Gagosian is pleased to present Jeff Koons’s first major exhibition at Gagosian New York, following exhibitions at Gagosian London and Gagosian Los Angeles over the last decade. It takes the form of a rich sampling of several major bodies of recent work, demonstrating how Koons’s themes and formal approaches continue to overlap and interpenetrate across time.
With sources as diverse as children’s art, comic-book characters, and figures from classical antiquity, Koons continues to draw a common thread through cultural history, creating works that attempt to touch the core of the human psyche. Addressing various conceptual constructs including the new, the banal, and the sublime, he has taken his work from its literal, deadpan beginnings in readymades to baroque creations that extol innocence, beauty, sexuality, and happiness in confounding combinations of abstraction, figuration, sumptuous effect, and pure spectacle.
The Antiquity paintings (2009–13) pulse with complex layerings of image, reference, and chromatic nuance as Koons explores the historical oscillation of form in painting and sculpture, the movement back and forth between two and three dimensions, that underpins so much of his own artwork. At the center of each scene is a famous ancient or classical sculpture—so meticulously rendered in oil paint as to suggest both the third dimension and the stone out of which it is carved—symbolizing love, ardor, potency, or fertility. Images of popular figurines or figures of popular culture, scaled to the same size as the sculptures, serve to further conflate the aesthetic registers of each painterly composition. The equally detailed backdrops include an Arcadian vision, a tiling of other artworks, and an expressionistic abstraction.
Two outsized Venus sculptures in mirror-polished stainless steel are the first sculptures to be completed in the Antiquity series. In one, Koons represents the much-emulated classical erotic subject, the Callipygian Venus or Venus of the round buttocks, as a gleaming turquoise monochrome. The other is an astonishing interpretation of one of the world’s earliest known sculptures, the fecund Venus of Willendorf. The extreme contours of the original small figurine, transposed into a twisted balloon and enlarged to a colossal scale, become a complex of reflective magenta curves approaching total abstraction.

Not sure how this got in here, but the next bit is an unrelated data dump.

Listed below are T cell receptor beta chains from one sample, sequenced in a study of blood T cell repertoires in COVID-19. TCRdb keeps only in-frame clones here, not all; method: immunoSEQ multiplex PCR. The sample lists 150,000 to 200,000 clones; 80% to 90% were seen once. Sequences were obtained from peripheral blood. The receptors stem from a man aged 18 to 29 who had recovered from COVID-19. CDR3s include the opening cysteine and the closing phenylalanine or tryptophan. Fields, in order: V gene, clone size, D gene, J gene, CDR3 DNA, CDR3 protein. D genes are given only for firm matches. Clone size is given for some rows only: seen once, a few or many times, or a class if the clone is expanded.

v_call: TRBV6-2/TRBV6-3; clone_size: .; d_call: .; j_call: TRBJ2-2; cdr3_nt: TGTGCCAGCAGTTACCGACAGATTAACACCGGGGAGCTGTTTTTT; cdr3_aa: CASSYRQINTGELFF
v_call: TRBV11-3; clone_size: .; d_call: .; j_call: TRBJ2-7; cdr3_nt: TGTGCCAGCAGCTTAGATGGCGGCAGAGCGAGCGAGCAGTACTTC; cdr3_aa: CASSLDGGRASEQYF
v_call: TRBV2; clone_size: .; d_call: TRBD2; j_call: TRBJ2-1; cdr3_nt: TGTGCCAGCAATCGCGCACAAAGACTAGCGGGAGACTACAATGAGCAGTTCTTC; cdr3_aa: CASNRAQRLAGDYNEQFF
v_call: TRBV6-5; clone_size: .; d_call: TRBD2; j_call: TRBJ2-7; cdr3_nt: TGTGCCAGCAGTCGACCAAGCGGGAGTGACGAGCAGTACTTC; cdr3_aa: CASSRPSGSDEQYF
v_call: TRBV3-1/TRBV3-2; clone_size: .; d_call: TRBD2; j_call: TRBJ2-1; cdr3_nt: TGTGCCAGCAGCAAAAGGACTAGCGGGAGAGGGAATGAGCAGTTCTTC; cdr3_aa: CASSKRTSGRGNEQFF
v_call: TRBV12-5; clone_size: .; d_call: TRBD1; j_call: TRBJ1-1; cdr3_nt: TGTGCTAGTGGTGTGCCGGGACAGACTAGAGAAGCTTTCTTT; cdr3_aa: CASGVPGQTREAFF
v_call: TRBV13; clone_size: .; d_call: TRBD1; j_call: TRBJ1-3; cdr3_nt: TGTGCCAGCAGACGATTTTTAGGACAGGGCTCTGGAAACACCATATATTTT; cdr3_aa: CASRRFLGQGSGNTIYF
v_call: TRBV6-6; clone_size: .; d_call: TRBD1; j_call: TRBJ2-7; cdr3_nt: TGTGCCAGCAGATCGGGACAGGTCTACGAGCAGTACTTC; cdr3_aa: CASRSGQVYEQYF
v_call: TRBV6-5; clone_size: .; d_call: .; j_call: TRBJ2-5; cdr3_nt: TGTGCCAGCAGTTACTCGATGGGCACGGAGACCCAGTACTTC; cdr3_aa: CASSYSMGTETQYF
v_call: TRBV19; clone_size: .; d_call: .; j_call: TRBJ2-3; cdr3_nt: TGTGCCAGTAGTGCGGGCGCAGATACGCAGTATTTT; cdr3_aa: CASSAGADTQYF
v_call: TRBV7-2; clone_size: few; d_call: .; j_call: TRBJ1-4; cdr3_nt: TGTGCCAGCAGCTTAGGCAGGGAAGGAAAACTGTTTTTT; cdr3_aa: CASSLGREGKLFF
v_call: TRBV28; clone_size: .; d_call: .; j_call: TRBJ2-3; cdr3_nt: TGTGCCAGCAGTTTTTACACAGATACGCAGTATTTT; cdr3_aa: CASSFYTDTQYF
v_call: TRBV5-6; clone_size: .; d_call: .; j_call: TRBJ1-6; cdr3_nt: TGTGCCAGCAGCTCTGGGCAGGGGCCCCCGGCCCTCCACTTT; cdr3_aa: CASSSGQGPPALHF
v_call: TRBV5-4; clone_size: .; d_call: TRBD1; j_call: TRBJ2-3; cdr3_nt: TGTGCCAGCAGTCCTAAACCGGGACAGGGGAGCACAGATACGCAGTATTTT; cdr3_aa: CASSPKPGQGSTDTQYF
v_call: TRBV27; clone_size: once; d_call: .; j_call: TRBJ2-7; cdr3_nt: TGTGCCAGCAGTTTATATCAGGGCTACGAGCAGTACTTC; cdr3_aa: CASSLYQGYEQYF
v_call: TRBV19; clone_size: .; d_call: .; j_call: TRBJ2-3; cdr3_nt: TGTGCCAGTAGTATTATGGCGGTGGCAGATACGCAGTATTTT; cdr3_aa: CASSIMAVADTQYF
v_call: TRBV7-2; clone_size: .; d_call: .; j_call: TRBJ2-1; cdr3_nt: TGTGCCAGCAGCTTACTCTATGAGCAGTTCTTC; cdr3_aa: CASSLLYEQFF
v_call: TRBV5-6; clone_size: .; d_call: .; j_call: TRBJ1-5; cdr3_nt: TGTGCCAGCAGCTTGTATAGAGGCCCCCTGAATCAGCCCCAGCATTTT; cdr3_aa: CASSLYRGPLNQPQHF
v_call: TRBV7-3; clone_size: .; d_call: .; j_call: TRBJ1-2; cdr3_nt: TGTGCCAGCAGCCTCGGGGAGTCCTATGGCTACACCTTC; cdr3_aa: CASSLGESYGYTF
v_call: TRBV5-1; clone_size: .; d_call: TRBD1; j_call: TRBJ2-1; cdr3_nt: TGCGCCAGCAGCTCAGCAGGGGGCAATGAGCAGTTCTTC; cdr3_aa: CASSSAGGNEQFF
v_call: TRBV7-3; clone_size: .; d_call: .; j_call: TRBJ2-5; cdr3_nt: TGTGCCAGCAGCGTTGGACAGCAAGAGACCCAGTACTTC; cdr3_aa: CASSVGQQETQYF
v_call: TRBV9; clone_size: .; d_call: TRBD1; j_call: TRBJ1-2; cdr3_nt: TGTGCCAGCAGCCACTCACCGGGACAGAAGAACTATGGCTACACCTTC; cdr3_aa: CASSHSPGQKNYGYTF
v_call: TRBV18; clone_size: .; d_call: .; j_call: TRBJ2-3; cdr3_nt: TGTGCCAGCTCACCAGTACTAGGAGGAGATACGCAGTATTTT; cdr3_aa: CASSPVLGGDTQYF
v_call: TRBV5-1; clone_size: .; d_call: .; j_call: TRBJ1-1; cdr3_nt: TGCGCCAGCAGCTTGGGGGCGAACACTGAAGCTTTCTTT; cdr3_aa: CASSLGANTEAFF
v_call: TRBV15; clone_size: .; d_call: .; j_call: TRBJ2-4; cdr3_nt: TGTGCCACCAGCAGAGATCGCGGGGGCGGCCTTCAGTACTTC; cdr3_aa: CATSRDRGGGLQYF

Works from the Hulk Elvis series range from precision-machined bronze sculptures, inspired by inflatable toys and extruded in three dimensions from popular cartoon sources, to granite monoliths. Hulk (Wheelbarrow) and Cannonballs (Hulk) are polychromed sculptures conceived simultaneously with the Hulk Elvis paintings of 2007. A black granite sculpture standing eight feet tall, Gorilla recalls Emmanuel Frémeit’s Gorilla Carrying off a Woman (1887), which influenced King Kong. Gorilla is based on a toy model that Koons purchased from a souvenir-vending machine at the Los Angeles Zoo.
The Celebration series, which Koons began working on twenty years ago, was inspired by an enduring fascination with childhood experiences and childlike consciousness. In dialogue with this body of work are three new sculptures—Balloon Swan (Blue), Balloon Rabbit (Yellow), and Balloon Monkey (Red)—in which children’s party favors are reconceived as mesmerizing monumental forms. With their impressive scale, fluid lines, and immaculate, mirrorlike surfaces, they achieve a perfect tension between representation and abstraction.
Laws of Motion
Catalyzed by Laws of Motion—a group exhibition pairing artworks from the 1980s on by Jeff Koons, Cady Noland, Rosemarie Trockel, and Jeff Wall with contemporary sculptures by Josh Kline and Anicka Yi—Wyatt Allgeier discusses the convergences and divergences in these artists’ practices with an eye to the economic worlds from which they spring.
Gagosian Quarterly Fall 2019
The Fall 2019 issue of Gagosian Quarterly is now available, featuring a detail from Sinking (2019) by Nathaniel Mary Quinn on its cover.
Intimate Grandeur: Glenstone Museum
Paul Goldberger tracks the evolution of Mitchell and Emily Rales’s Glenstone Museum in Potomac, Maryland. Set amid 230 acres of pristine landscape and housing a world-class collection of modern and contemporary art, this graceful complex of pavilions, designed by architects Thomas Phifer and Partners, opened to the public in the fall of 2018.
Visions of the Self: Jenny Saville on Rembrandt
Jenny Saville reveals the process behind her new self-portrait, painted in response to Rembrandt’s masterpiece Self-Portrait with Two Circles.
Jeff Koons: Easyfun-Ethereal
Learn more about Jeff Koons’s Easyfun-Ethereal series in this video featuring Rebecca Sternthal, one of the organizers behind the most recent exhibition of these works in New York.
The Bigger Picture
Derek Blasberg speaks with Diane Brown, president and founder of RxArt, and with contributing artists Dan Colen, Urs Fischer, and Jeff Koons about the transformative power of visual art.